Break Free From the Nonprofit Starvation Cycle
The other day I met with a nonprofit leader (let's call her June) who has a great idea for an earned income venture that fits directly with her mission, but she doesn't have the startup capital to launch. When she explained this to me, she threw up her hands as if to say, "I'm powerless to move forward."
But from my vantage point she has all the pieces necessary to raise the startup capital and launch, she just isn't putting them together. It's a common refrain — nonprofit leaders complain about being in a catch-22 of not having enough money to raise enough money. But the answer is often right in front of you. To break free from the starvation cycle, assemble the assets you already have in order to raise capacity capital.
The nonprofit starvation cycle is one nonprofit leaders know only too well. Nonprofit organizations rarely have the technology, staff and systems to function effectively. So they scrape by trying to wring one more drop out of a completely dry rock. But instead of waiting for funders to fix the situation, it is up to nonprofit leaders themselves to break free. And you break free by raising capacity capital.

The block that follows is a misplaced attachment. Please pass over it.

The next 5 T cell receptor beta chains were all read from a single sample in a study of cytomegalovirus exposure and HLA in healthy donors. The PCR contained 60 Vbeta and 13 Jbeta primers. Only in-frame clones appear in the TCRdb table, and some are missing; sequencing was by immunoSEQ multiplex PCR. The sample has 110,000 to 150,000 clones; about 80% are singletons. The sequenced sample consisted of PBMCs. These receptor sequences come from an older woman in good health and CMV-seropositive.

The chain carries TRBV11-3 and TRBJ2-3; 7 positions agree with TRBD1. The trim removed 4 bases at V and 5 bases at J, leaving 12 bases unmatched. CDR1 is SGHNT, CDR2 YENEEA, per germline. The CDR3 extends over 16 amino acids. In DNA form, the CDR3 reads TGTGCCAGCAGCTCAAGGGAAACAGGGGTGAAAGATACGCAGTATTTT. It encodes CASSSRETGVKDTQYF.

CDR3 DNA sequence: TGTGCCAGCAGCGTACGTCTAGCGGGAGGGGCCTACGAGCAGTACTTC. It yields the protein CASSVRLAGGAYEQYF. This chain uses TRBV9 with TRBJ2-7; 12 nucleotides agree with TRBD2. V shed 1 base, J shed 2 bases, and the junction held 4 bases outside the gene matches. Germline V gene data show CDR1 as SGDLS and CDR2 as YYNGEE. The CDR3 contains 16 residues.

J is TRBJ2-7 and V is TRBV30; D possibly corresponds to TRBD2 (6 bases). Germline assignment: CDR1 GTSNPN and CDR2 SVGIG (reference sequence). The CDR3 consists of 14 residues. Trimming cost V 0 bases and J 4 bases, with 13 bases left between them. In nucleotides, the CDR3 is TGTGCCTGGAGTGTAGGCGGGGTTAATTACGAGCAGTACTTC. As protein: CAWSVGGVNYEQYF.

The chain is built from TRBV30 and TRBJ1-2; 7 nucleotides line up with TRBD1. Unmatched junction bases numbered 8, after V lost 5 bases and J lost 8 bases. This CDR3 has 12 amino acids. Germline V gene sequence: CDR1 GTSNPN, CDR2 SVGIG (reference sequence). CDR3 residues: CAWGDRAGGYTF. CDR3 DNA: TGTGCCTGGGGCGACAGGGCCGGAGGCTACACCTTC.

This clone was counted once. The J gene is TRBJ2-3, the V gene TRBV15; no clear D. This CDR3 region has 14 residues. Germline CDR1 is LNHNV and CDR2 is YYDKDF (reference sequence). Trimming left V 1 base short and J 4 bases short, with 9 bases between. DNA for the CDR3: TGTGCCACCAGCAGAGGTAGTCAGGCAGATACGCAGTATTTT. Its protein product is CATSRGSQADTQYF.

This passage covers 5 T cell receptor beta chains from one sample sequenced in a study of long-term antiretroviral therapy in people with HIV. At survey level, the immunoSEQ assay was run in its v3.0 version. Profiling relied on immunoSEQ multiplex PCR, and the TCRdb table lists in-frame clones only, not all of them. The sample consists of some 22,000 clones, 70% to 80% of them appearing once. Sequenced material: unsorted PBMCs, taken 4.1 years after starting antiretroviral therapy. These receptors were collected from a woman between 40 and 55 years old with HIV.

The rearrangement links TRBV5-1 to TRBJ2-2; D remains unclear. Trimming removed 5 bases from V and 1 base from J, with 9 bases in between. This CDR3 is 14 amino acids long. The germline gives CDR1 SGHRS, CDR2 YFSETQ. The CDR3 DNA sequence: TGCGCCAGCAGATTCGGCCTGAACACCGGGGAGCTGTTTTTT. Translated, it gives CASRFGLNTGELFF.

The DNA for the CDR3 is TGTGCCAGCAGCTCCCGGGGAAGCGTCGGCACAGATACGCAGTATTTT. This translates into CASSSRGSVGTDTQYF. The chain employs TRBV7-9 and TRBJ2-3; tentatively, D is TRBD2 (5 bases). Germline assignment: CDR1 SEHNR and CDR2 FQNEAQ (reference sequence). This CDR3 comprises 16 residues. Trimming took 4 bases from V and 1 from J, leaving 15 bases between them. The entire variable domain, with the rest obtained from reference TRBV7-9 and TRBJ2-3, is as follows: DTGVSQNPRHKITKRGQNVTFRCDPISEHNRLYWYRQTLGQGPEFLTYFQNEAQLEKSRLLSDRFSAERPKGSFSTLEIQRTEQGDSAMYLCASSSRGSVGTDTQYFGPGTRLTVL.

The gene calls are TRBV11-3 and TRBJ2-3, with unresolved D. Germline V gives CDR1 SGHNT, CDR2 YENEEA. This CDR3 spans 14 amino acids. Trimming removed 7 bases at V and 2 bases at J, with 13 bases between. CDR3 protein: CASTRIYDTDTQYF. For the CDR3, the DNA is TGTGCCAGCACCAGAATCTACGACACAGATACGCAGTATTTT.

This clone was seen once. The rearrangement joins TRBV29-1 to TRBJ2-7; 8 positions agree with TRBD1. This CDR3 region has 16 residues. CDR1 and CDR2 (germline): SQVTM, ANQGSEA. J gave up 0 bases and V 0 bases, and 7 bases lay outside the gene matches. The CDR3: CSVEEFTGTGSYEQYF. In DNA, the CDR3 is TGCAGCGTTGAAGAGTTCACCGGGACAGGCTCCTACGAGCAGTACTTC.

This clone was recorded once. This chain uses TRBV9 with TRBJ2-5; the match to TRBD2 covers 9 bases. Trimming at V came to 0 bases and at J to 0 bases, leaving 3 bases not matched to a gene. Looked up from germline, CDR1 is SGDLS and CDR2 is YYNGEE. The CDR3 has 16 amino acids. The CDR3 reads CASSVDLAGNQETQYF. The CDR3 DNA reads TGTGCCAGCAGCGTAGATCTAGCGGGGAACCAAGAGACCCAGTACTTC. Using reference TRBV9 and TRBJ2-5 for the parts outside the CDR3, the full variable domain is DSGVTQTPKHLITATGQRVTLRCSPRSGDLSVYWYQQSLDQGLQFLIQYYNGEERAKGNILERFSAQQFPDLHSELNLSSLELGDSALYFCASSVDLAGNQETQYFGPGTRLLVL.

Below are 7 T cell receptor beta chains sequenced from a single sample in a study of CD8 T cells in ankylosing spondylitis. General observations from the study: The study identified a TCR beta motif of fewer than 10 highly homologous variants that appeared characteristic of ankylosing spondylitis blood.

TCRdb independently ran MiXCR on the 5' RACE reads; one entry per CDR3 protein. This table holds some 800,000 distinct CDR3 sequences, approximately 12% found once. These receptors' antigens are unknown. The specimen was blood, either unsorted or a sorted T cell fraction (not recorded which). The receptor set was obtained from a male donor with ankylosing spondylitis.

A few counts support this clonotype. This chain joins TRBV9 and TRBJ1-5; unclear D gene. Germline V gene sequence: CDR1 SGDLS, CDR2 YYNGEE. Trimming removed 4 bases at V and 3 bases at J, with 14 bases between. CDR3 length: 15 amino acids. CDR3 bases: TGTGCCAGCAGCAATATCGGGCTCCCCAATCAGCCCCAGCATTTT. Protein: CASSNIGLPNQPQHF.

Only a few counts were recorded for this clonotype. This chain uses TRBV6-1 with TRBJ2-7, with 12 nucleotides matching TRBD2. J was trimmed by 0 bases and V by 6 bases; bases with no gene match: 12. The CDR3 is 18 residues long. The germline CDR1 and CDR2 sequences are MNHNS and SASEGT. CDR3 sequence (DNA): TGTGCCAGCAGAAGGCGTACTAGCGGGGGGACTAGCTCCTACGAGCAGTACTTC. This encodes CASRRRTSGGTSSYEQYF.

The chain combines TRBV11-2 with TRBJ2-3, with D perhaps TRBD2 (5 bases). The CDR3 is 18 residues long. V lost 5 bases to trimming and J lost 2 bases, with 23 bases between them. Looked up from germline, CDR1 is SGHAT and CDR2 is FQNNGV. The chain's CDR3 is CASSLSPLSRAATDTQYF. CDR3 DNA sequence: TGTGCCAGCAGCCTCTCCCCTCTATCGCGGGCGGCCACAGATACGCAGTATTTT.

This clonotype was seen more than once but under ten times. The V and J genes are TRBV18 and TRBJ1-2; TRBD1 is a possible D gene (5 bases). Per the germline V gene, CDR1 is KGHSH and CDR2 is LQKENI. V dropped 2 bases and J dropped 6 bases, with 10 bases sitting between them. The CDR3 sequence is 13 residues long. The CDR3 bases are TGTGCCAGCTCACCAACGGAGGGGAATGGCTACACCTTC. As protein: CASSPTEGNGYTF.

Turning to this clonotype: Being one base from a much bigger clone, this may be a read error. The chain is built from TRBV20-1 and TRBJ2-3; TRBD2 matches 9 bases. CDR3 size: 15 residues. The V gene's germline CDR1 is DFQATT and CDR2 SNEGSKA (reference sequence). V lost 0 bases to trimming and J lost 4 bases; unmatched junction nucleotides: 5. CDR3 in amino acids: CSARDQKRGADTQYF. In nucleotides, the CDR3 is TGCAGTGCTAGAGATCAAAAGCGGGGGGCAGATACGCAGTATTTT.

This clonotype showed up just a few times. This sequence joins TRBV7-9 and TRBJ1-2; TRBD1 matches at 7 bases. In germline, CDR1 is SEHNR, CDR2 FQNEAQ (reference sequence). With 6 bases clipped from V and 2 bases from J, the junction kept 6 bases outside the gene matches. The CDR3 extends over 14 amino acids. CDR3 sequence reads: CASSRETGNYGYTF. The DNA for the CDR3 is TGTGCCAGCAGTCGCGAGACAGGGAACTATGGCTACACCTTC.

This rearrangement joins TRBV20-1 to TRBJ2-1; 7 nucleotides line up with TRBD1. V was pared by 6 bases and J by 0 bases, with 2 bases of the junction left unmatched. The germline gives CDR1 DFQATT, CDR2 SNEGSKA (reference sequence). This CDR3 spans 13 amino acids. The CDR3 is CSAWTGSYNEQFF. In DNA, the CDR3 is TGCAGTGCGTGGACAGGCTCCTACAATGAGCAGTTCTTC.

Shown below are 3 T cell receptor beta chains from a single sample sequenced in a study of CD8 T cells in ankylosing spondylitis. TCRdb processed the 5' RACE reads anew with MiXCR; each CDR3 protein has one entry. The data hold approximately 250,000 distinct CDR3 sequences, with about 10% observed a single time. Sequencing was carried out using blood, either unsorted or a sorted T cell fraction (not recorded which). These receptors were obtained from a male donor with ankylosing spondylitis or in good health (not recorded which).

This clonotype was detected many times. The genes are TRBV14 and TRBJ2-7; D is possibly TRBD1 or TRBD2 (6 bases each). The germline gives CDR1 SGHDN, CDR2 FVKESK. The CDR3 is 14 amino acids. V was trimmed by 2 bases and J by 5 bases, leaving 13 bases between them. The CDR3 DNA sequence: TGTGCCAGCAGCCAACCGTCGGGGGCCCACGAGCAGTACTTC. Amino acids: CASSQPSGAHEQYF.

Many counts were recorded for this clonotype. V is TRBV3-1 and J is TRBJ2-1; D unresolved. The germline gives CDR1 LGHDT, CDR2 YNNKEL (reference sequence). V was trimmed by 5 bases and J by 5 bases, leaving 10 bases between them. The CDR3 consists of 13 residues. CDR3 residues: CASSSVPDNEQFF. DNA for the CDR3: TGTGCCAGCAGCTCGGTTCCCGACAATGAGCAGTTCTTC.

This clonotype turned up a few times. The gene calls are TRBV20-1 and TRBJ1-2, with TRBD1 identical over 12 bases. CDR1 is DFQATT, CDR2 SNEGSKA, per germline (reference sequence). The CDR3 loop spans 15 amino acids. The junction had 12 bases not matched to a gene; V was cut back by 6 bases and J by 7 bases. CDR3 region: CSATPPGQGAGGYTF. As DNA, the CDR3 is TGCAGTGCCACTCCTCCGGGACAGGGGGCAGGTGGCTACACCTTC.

Capacity capital is a one-time investment of significant money that can help build or strengthen a nonprofit organization so it can create more social change. Capacity capital funds things like technology, systems, a program evaluation, revenue-generating staff and startup costs for an earned income business. It is money that strengthens the organization so it can do more.
But often nonprofit leaders, like June above, don't recognize that everything they need to raise capacity capital and break free from the starvation cycle is in right in front of them. Here are the necessary pieces.